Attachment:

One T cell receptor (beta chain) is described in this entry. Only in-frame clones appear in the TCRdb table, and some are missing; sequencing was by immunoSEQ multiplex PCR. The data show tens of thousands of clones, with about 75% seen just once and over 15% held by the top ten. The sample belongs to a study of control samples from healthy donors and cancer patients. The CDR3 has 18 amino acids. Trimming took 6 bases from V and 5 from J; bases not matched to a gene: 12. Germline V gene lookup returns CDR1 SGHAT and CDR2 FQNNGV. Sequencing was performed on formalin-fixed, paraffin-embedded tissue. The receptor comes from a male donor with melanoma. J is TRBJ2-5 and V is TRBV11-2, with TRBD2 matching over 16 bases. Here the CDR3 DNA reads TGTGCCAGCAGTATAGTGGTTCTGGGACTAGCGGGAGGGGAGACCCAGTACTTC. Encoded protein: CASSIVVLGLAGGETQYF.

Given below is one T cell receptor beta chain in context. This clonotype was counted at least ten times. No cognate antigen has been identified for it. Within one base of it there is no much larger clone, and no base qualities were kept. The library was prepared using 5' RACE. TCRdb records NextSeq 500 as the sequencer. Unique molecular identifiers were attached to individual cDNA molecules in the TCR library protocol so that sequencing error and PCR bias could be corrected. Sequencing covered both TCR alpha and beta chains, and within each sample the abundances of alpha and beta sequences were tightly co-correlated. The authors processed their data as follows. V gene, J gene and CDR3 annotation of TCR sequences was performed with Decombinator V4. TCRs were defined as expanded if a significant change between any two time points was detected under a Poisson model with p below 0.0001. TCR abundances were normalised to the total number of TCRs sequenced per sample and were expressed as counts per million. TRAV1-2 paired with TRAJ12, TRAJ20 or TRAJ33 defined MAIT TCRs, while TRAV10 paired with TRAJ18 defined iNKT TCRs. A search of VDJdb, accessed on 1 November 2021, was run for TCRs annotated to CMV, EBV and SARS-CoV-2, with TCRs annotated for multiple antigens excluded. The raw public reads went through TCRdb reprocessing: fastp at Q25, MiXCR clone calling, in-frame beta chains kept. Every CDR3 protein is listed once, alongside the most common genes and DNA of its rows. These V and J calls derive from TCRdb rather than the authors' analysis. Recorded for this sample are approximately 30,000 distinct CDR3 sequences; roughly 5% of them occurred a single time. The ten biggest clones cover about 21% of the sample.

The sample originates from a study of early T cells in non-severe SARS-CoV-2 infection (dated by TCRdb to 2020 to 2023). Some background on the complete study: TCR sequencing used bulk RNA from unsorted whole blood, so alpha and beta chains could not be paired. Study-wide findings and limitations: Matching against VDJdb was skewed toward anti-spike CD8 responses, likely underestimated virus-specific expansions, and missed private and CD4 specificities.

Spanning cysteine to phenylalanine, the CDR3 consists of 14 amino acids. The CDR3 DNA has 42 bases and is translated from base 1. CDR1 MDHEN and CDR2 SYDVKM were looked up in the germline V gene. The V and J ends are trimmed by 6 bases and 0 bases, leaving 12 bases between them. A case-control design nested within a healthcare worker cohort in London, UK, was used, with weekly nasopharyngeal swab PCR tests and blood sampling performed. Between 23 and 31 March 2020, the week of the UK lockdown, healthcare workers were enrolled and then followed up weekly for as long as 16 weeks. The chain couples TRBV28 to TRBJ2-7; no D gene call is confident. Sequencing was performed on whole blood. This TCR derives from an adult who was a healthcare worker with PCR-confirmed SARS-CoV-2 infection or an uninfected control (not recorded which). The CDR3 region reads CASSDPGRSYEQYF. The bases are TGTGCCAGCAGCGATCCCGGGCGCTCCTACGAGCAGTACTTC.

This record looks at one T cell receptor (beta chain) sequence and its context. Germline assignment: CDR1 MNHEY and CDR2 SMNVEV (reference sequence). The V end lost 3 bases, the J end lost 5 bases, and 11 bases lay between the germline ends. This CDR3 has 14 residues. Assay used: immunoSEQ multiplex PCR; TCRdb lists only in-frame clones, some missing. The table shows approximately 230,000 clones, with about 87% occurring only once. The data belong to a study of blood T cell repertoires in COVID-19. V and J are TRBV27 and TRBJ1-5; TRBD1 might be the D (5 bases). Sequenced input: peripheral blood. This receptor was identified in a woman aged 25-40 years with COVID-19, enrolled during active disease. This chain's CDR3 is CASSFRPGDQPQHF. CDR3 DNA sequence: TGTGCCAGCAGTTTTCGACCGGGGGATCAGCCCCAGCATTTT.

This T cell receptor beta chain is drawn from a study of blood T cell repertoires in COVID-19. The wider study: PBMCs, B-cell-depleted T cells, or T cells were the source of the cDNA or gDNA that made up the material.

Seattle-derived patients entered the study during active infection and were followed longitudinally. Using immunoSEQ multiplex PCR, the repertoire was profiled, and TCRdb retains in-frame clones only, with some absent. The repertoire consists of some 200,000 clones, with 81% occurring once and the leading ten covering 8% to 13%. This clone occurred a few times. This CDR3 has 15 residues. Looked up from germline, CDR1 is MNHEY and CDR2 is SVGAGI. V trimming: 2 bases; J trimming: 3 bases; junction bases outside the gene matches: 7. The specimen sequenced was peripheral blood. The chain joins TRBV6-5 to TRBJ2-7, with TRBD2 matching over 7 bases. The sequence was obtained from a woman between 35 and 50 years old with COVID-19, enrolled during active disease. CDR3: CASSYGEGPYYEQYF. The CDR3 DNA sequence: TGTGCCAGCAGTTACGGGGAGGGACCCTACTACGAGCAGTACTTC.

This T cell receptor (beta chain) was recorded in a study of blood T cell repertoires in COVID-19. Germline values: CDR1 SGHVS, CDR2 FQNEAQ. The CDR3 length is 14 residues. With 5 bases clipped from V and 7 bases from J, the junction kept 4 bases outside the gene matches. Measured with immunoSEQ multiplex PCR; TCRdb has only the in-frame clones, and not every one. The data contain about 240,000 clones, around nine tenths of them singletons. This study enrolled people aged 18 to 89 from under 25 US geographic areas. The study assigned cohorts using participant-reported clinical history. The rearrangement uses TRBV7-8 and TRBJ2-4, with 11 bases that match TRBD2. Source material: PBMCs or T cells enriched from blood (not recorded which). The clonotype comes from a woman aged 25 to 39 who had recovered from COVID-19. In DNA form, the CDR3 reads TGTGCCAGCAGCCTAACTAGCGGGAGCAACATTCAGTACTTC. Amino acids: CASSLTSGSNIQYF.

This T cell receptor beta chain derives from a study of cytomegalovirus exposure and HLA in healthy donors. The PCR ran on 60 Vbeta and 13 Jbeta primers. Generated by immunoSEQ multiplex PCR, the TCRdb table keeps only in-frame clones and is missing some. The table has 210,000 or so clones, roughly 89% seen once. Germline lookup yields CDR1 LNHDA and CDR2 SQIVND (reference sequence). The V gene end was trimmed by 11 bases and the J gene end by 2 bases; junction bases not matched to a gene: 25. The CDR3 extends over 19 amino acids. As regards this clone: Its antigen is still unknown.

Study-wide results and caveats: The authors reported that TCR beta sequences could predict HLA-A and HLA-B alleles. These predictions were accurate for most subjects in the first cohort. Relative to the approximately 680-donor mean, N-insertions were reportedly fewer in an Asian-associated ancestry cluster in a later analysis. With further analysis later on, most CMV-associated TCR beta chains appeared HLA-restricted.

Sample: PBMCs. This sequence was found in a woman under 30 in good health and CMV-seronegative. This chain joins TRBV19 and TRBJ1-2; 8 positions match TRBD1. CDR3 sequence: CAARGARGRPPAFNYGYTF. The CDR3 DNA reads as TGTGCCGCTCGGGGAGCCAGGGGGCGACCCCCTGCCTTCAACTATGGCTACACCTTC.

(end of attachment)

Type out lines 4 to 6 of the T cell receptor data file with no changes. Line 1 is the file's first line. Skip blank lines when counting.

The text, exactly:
Spanning cysteine to phenylalanine, the CDR3 consists of 14 amino acids. The CDR3 DNA has 42 bases and is translated from base 1. CDR1 MDHEN and CDR2 SYDVKM were looked up in the germline V gene. The V and J ends are trimmed by 6 bases and 0 bases, leaving 12 bases between them. A case-control design nested within a healthcare worker cohort in London, UK, was used, with weekly nasopharyngeal swab PCR tests and blood sampling performed. Between 23 and 31 March 2020, the week of the UK lockdown, healthcare workers were enrolled and then followed up weekly for as long as 16 weeks. The chain couples TRBV28 to TRBJ2-7; no D gene call is confident. Sequencing was performed on whole blood. This TCR derives from an adult who was a healthcare worker with PCR-confirmed SARS-CoV-2 infection or an uninfected control (not recorded which). The CDR3 region reads CASSDPGRSYEQYF. The bases are TGTGCCAGCAGCGATCCCGGGCGCTCCTACGAGCAGTACTTC.

This record looks at one T cell receptor (beta chain) sequence and its context. Germline assignment: CDR1 MNHEY and CDR2 SMNVEV (reference sequence). The V end lost 3 bases, the J end lost 5 bases, and 11 bases lay between the germline ends. This CDR3 has 14 residues. Assay used: immunoSEQ multiplex PCR; TCRdb lists only in-frame clones, some missing. The table shows approximately 230,000 clones, with about 87% occurring only once. The data belong to a study of blood T cell repertoires in COVID-19. V and J are TRBV27 and TRBJ1-5; TRBD1 might be the D (5 bases). Sequenced input: peripheral blood. This receptor was identified in a woman aged 25-40 years with COVID-19, enrolled during active disease. This chain's CDR3 is CASSFRPGDQPQHF. CDR3 DNA sequence: TGTGCCAGCAGTTTTCGACCGGGGGATCAGCCCCAGCATTTT.

This T cell receptor beta chain is drawn from a study of blood T cell repertoires in COVID-19. The wider study: PBMCs, B-cell-depleted T cells, or T cells were the source of the cDNA or gDNA that made up the material.